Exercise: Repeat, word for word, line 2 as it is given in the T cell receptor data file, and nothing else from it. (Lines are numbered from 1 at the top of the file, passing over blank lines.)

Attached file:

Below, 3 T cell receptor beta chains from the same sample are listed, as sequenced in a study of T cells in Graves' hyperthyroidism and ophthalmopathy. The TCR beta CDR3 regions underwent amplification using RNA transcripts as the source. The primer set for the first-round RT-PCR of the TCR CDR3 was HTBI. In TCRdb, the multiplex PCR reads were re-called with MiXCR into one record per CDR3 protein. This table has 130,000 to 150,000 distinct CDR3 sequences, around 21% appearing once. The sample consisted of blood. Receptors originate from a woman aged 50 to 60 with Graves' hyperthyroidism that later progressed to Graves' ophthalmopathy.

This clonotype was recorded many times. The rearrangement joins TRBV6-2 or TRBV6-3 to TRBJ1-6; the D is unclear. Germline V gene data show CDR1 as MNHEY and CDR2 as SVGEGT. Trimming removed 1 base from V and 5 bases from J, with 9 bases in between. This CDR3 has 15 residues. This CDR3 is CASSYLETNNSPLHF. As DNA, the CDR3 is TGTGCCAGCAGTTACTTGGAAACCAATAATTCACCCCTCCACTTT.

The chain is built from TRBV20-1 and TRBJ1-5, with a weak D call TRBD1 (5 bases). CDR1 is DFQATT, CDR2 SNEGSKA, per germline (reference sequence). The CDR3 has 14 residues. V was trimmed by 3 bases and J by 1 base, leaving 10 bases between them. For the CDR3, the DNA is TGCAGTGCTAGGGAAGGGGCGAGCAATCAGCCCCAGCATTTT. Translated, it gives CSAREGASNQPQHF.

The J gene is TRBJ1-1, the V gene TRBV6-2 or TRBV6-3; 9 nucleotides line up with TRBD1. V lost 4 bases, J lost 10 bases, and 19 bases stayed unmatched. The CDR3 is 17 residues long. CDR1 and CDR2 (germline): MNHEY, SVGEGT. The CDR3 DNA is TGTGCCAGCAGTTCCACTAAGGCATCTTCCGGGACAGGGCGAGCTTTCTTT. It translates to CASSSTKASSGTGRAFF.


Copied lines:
This clonotype was recorded many times. The rearrangement joins TRBV6-2 or TRBV6-3 to TRBJ1-6; the D is unclear. Germline V gene data show CDR1 as MNHEY and CDR2 as SVGEGT. Trimming removed 1 base from V and 5 bases from J, with 9 bases in between. This CDR3 has 15 residues. This CDR3 is CASSYLETNNSPLHF. As DNA, the CDR3 is TGTGCCAGCAGTTACTTGGAAACCAATAATTCACCCCTCCACTTT.